Electronic Thesis and Dissertation Repository

Degree

Doctor of Philosophy

Program

Sociology

Supervisor

Dr. Tracey Adams

Abstract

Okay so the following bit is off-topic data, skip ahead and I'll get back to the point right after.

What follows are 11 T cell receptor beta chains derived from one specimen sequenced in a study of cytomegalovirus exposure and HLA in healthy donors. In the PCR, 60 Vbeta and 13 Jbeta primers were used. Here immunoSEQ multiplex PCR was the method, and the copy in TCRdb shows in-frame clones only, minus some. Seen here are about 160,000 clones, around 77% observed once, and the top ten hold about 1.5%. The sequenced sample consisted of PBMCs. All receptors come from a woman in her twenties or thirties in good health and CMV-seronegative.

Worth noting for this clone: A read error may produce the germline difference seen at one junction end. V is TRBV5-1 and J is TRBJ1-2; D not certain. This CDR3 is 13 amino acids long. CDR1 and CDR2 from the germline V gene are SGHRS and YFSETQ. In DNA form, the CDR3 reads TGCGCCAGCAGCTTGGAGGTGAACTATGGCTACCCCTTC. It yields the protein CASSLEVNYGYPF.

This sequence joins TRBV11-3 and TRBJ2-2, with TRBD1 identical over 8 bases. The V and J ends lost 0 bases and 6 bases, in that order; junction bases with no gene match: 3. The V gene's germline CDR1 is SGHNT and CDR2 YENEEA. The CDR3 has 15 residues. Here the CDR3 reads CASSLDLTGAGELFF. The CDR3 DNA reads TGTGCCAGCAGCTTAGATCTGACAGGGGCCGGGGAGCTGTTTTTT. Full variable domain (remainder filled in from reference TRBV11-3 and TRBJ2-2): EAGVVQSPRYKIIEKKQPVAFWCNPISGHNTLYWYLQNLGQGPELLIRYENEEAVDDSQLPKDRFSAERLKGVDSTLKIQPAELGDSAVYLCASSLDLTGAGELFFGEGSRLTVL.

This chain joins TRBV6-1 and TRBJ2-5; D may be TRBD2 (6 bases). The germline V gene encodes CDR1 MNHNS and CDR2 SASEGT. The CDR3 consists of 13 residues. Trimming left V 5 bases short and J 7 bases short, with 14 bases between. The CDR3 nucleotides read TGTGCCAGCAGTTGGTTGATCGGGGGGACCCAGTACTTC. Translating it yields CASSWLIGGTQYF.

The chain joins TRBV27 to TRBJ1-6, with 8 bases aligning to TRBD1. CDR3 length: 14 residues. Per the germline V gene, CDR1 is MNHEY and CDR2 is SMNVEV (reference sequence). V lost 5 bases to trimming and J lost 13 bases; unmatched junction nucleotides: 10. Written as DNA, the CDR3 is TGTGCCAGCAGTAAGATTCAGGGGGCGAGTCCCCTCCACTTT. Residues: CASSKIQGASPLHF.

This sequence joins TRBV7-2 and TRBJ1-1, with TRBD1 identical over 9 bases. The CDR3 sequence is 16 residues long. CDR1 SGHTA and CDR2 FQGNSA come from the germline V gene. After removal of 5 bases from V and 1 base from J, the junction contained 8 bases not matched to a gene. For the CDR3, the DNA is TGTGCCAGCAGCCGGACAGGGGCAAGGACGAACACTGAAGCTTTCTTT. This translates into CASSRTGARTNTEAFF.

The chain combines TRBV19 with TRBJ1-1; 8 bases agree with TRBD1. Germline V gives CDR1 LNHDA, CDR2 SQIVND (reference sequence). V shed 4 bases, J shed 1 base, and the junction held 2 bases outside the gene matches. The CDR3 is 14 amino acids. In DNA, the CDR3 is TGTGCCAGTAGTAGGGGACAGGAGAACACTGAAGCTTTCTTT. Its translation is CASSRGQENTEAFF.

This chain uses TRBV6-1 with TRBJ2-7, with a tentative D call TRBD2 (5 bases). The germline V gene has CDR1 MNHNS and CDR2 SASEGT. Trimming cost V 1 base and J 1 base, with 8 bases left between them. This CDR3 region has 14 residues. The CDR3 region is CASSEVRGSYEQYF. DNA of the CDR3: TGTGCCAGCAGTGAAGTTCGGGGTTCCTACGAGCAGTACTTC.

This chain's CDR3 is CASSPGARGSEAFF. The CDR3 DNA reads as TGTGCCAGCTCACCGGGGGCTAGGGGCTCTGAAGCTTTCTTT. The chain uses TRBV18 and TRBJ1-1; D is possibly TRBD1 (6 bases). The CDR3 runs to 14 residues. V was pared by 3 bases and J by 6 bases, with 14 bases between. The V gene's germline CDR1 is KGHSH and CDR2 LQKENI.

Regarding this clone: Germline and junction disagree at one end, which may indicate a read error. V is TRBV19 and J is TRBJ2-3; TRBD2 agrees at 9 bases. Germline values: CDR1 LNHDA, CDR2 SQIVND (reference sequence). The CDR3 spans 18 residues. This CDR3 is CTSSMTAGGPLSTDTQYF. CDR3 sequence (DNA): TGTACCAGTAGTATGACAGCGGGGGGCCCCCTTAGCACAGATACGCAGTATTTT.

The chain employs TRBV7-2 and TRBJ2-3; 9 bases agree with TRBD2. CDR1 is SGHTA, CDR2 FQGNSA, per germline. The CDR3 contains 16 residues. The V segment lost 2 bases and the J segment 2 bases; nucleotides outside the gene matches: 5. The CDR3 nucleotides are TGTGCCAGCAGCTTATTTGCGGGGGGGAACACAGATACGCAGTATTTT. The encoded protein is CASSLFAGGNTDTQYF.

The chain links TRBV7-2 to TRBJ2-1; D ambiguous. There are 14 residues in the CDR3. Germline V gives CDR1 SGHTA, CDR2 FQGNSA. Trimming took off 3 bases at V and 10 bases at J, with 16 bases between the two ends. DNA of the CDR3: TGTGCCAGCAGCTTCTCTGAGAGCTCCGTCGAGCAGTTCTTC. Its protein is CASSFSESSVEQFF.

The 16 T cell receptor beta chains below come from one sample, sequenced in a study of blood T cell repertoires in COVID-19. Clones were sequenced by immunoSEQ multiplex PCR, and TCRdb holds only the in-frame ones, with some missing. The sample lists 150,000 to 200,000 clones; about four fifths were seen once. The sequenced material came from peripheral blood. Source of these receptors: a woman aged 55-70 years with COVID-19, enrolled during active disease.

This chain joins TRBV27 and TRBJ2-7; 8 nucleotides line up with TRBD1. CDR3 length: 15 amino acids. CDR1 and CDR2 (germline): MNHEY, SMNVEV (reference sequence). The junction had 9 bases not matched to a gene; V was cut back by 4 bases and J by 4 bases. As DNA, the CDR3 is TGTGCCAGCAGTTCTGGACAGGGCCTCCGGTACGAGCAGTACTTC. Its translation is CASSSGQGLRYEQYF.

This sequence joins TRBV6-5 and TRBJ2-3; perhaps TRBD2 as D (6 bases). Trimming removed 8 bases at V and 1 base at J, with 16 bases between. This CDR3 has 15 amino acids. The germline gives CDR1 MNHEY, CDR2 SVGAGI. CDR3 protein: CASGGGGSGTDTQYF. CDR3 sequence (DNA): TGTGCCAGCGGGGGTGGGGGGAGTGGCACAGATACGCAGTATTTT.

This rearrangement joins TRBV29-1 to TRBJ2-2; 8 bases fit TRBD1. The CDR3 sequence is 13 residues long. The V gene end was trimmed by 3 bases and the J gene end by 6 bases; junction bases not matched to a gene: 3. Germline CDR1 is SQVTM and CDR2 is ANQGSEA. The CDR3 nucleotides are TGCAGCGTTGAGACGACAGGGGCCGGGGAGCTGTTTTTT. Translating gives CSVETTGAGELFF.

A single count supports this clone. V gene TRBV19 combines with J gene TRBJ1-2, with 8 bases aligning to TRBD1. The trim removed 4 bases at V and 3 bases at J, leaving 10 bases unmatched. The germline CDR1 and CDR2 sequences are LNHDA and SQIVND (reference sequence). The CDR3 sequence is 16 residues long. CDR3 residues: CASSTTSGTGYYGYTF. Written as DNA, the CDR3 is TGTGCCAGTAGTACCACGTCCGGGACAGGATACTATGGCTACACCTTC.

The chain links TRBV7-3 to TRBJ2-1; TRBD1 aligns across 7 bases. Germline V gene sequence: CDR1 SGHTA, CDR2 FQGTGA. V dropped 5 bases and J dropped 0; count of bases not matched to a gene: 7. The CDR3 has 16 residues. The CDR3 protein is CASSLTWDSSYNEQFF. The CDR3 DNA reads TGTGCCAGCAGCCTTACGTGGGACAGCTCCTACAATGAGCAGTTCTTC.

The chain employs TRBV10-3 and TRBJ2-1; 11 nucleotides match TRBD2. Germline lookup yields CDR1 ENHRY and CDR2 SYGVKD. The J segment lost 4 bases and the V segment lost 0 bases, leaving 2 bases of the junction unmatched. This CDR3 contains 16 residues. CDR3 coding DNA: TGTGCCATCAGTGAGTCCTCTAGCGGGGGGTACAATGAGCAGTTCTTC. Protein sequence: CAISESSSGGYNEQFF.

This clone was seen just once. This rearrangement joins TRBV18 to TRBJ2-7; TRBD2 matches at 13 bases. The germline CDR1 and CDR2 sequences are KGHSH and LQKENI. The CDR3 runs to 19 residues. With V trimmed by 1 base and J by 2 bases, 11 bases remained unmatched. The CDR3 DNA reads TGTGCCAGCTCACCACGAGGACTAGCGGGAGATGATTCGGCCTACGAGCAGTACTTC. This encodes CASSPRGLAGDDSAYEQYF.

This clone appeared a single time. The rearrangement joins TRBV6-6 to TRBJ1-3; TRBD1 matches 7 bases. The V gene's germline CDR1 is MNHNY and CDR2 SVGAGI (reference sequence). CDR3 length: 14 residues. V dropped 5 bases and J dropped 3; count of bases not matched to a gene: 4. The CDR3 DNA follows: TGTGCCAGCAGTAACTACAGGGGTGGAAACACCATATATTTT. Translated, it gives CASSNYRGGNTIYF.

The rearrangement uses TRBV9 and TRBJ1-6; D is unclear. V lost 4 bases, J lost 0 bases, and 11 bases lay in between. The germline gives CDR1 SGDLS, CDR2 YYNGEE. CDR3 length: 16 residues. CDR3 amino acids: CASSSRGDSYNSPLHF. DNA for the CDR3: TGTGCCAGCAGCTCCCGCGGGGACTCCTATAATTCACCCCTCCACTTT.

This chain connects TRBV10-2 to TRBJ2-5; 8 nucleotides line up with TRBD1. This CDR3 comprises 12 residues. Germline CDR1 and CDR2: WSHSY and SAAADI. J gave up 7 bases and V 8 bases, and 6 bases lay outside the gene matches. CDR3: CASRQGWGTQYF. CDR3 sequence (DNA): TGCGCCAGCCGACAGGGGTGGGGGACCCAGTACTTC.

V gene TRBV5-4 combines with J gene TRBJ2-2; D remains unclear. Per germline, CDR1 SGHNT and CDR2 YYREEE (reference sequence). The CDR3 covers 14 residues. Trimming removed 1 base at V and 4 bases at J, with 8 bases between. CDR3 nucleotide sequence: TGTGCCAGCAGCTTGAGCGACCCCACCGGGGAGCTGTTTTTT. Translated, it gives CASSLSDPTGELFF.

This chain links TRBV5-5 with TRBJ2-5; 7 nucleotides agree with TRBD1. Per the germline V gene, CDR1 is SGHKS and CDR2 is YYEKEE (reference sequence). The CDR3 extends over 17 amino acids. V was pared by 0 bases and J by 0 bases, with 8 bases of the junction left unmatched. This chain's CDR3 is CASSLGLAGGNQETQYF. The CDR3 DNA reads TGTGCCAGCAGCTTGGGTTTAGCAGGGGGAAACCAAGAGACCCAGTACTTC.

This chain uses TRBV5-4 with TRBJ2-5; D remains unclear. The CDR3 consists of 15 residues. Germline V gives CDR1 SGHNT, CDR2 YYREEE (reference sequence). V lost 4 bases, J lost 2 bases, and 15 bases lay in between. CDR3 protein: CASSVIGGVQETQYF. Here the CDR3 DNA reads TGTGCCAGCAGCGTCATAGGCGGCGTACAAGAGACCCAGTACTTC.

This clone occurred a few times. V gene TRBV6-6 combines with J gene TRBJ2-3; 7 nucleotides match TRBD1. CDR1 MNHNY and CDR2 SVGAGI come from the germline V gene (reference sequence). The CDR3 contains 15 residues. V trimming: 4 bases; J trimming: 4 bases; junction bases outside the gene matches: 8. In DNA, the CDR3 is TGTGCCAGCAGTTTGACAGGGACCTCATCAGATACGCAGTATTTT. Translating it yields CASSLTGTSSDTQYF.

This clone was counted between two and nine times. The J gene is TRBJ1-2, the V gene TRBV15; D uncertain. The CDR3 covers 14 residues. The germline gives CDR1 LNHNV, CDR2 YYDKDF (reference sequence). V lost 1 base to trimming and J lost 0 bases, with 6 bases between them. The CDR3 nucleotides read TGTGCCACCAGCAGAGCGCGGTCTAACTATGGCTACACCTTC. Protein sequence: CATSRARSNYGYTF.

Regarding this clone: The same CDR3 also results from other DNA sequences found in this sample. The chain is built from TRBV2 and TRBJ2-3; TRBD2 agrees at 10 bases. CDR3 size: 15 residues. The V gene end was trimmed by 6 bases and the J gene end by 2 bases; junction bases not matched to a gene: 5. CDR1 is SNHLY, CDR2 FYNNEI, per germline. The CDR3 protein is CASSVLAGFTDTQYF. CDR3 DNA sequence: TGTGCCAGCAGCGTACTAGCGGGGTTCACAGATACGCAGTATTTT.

Media stories of violent young offenders, while rare events, “signal” to the public that youth crime is on the rise and worse, that today’s youth are capable of horrific crimes. As a result, both the public and politicians call for change – legislation and the courts need to toughen up on youths. The present study, guided by penal populism and focal concerns theory, fills a gap in the literature by examining sentencing decisions of young offenders convicted of violent offences in Ontario, Canada. Three research questions were asked. First, drawing on penal populism is there evidence in Canada, particularly Ontario, of a penal populist turn? Are judges taking a more punitive stance in sentencing young offenders convicted of sexual assault and physical assault? Second, drawing on focal concerns theory, do sentencing decisions reflect an offender’s level of blameworthiness and the need for protection of the public? Can extralegal factors, such as age and gender, explain disparities in sentencing? Third, do the sentencing rationales provided by judges vary within and across offence type? To answer these questions, a sample of sentencing decisions was analyzed to uncover quantitative and qualitative trends. The findings provide mixed support for penal populism and limited support for focal concerns theory. One prominent finding is that the courts appear to take a more punitive stance towards physical assault offenders regardless of their rehabilitative prospects than the sexual assault offenders. Three explanations are proposed for this difference. First, it appears that judges believe that physical assault offenders are better rehabilitated with a custodial sentence, while rehabilitation for sexual assault offenders is best achieved through non-custodial sentences. Second, a disproportionate number of physical assaults were committed against strangers whereas sexual assaults were disproportionately committed against people known to the offender; the courts may view the former offenders as a greater threat to the community. Lastly, there may be a lag between legislative changes and changes in sentencing patterns, as a result of judicial inertia. Although this sample is not representative, there is evidence of increased use of custody within these cases that become precedents for future sentencing decisions. As a result, judicial precedence may, in the future, result in harsher sentences for young offenders convicted of physical assault.


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